At the Royal House (which is just called the Royal House, I’ve discovered, though I’d gone about for years calling it the Royal Oyster House), I recognize the tall chucker with the sprinkle of gray in his beard, so stark against the deep brown of his complexion. I come here every time I’m in New Orleans, and he’s only become more skilled. Oyster after oyster falls open before him, like so many lovers before Don Juan. His Cajun-looking partner glances at him every few moments for assurance, or inspiration. Yes, he’s very French-looking: pale skin, black stubble, dark eyes, curly oaken hair, slight frame.
The model ships are still docked in the corner over the front door. We nestle in its ancient bones, so many lively, unrepentant Jonahs, noting the places where old brisk join newer molding. The presence and absence tattooed on the walls, the scrimshaw of history evident.
This overlaid with bros and football flags and a TV over the bar, but these things can’t soften the marble and the beams, wooden, trusty, and nautical.
This is a city of excess, of course. Climate change may have dealt them a deadly blow with Katrina, but they run the air conditioning with all the doors and windows open in every bar and restaurant you see. Excess. Bukowski said, “Find what you love and let it kill you.”
My raw oysters are cold, liquid velvet, the tenderness flesh. I can chew them delicately, waves against the coastline of my teeth. They, too, lose their sweetness when they aren’t fresh, and chewing them invites gagging. But these, oh, these are virgin and perfect. I drizzle them with regular and chipotle Tabasco sauce, and dip them in the lightest touch of cocktail sauce. Best to stay away from the horseradish.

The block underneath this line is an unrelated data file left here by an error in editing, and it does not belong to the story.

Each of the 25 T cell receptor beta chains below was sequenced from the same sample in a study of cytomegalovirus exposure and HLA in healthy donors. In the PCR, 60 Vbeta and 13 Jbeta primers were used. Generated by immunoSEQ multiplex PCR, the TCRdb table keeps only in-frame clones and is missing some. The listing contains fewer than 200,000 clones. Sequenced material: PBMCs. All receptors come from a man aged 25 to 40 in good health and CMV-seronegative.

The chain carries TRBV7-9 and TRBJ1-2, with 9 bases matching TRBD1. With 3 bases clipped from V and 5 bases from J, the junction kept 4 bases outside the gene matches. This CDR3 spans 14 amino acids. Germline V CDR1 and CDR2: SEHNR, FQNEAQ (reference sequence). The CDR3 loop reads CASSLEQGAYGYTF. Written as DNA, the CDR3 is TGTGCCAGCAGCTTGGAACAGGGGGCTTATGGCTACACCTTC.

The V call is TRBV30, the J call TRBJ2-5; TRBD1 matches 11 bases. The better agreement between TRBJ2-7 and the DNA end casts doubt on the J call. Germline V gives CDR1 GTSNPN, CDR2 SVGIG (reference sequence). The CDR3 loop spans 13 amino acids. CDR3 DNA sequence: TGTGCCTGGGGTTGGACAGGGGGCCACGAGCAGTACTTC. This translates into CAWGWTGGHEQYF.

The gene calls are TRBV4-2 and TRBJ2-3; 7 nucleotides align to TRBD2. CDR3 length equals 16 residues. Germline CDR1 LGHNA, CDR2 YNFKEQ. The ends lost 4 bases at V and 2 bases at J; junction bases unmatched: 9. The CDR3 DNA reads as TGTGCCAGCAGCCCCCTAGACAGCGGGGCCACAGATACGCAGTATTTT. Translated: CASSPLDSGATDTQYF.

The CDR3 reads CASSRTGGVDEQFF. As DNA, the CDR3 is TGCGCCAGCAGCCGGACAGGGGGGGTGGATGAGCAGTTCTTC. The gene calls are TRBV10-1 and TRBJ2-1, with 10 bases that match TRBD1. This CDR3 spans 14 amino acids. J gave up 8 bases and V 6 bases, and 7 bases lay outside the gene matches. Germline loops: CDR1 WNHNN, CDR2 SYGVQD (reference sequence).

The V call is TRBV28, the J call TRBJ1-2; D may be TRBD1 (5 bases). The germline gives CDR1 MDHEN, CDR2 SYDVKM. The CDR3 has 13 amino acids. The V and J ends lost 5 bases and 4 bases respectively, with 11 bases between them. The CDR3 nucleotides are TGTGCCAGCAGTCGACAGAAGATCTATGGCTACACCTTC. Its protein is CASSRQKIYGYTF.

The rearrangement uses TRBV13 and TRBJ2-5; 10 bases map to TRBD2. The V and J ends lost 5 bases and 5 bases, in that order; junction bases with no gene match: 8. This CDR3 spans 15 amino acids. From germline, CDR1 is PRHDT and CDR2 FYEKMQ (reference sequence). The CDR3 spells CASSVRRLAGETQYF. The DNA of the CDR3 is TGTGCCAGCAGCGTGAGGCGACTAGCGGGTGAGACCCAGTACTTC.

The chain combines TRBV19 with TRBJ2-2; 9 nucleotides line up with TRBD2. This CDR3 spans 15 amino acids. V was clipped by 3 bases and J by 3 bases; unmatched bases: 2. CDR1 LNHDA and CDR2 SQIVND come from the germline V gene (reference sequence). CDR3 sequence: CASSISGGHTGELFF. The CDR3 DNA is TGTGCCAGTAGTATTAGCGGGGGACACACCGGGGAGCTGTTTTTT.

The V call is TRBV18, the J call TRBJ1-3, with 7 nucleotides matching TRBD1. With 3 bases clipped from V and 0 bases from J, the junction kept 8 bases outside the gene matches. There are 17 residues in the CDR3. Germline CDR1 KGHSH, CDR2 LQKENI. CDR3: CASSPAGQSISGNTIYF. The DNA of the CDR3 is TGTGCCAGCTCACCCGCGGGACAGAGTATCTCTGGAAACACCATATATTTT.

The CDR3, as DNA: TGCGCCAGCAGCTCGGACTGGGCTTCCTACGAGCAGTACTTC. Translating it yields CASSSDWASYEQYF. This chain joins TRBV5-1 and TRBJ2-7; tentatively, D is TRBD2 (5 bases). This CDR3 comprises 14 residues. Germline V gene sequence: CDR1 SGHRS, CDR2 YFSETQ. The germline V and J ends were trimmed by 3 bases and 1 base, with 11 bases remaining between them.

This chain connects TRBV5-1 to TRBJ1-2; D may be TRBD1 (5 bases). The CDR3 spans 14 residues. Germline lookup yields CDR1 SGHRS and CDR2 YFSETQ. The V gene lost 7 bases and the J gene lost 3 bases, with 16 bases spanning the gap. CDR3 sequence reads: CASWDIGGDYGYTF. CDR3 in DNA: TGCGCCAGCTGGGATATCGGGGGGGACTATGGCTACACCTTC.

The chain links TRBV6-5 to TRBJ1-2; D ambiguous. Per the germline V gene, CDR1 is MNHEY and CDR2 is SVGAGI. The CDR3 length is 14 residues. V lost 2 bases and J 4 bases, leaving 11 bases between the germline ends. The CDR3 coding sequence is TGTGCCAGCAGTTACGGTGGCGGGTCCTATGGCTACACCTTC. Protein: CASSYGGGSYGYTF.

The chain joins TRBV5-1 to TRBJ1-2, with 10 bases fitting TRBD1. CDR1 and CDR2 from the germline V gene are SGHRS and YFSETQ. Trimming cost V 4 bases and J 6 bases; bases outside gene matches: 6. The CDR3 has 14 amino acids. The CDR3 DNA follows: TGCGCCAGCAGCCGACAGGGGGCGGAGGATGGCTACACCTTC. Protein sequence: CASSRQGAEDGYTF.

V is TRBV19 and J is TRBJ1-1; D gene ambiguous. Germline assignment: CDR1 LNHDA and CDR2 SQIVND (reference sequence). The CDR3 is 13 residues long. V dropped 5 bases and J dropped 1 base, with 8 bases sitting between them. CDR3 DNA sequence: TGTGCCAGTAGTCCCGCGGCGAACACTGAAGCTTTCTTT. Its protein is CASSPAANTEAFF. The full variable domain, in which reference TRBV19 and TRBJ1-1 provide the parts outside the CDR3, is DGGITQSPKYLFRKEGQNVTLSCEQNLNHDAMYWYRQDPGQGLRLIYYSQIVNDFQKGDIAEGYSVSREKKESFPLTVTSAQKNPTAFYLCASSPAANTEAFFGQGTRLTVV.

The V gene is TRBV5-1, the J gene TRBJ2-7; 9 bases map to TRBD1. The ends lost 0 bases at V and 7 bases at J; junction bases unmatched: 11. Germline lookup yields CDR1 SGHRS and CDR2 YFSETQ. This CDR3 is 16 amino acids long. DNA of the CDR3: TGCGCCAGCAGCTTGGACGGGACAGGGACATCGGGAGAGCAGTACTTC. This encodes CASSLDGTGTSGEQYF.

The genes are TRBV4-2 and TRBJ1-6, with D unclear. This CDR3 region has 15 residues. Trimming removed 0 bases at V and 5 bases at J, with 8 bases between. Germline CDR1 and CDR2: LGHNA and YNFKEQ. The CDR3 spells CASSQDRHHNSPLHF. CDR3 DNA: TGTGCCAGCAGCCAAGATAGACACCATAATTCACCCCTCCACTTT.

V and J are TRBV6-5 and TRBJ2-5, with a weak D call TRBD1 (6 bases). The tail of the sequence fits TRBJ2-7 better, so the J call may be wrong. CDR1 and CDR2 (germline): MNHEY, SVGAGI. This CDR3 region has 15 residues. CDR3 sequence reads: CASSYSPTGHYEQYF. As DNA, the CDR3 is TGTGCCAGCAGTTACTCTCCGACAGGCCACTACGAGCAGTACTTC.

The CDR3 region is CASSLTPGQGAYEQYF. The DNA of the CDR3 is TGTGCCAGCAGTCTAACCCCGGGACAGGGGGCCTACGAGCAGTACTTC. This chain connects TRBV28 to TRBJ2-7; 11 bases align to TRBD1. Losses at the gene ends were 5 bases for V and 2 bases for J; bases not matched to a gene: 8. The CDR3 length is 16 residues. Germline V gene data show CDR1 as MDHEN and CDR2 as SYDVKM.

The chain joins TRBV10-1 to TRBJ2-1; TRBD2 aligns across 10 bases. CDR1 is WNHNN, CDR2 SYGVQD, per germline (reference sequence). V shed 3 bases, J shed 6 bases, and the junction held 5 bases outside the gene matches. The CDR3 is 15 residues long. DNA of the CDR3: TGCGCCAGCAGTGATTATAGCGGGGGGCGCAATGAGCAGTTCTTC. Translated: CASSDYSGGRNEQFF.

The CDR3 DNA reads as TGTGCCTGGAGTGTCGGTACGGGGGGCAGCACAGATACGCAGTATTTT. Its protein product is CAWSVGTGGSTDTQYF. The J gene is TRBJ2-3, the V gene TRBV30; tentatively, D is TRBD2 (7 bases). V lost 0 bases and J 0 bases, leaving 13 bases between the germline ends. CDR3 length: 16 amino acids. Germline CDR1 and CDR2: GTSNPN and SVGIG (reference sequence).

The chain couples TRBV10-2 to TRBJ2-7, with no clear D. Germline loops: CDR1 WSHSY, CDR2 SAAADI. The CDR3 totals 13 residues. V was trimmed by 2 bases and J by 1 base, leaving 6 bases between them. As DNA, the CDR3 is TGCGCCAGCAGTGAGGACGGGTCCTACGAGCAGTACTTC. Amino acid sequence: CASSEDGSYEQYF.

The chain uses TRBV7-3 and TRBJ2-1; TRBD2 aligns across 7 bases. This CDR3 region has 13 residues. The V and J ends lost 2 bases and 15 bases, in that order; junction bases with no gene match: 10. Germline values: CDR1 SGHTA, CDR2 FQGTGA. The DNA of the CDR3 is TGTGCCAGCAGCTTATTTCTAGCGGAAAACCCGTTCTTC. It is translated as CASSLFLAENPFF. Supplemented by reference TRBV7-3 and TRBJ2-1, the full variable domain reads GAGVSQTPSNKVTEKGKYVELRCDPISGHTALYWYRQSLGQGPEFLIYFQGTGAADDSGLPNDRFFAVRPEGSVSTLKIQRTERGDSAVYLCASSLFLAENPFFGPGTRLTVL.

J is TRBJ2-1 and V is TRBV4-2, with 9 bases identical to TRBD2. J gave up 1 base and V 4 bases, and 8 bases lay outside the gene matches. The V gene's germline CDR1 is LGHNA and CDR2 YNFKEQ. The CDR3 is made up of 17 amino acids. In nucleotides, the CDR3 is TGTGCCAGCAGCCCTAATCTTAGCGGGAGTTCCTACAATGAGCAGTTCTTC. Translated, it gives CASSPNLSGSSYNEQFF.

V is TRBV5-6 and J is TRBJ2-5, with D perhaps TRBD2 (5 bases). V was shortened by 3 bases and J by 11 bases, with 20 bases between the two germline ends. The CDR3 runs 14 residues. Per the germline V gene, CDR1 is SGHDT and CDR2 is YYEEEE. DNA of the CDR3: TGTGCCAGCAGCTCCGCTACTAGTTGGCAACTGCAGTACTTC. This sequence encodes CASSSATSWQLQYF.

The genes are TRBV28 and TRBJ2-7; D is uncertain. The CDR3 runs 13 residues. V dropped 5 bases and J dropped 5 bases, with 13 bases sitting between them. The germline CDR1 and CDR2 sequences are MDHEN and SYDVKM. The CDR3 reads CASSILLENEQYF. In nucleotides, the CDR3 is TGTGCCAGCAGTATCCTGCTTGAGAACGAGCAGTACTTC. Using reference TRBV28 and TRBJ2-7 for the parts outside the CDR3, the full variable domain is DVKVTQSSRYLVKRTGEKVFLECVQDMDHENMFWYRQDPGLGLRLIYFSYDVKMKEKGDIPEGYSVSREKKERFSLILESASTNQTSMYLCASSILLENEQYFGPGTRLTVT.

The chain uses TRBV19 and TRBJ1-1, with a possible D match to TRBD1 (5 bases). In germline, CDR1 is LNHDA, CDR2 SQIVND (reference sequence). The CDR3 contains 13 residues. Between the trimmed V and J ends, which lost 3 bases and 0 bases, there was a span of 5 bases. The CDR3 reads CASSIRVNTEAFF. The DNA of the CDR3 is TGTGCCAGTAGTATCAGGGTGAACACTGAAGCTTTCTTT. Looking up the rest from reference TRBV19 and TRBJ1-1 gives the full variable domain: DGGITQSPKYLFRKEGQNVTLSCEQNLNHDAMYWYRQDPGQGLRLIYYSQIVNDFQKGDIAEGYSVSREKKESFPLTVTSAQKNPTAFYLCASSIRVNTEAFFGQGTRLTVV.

A tall Louisiana original with a thinning, salt-and-pepper ponytail jokes, boisterous and echoing, with a table, his customers, the dude bros. Fat white Midwesterners roll by in open-sided carriages. They are everything David Foster Wallace feared in “Consider the Lobster.” Tourists are economically important but existentially meaningless.
A waiter in waist-length dreadlocks charms or scares some old ladies in tee-shirts and K-Mart pants. I’m glad he did it, no matter what the result.
When I hear other tourists talking, I hear myself. “Get me a Bloody Mary! I need my vegetables! We’re in for the duration. We love your city! Except for the humidity, of course.”
I order the Oyster Duo, which is half Rockefeller and half… something else, I can’t remember. The oysters are cooked in the shell with cheese and other ingredients broiled on top. I’ve never seen it come in a basket on paper like an order of fries. This dismays me. As well it should. A couple of them were gritty, and the whole thing was dry. The best part about this course was my decision to order an Abita Purple Haze.
I am purposely alone on this trip, but in the city that care forgot, people are friendly. This is not a bad thing, not at all. But I do have to spend energy on this trip deflecting people trying to talk to me because they think I’m lonely. I meet a couple in their 50s at the oyster bar. They see me writing and ask. I tell them I’m a food blogger. It’s not a lie. I’m here right now blogging about food, aren’t I?
Stay tuned for part 3!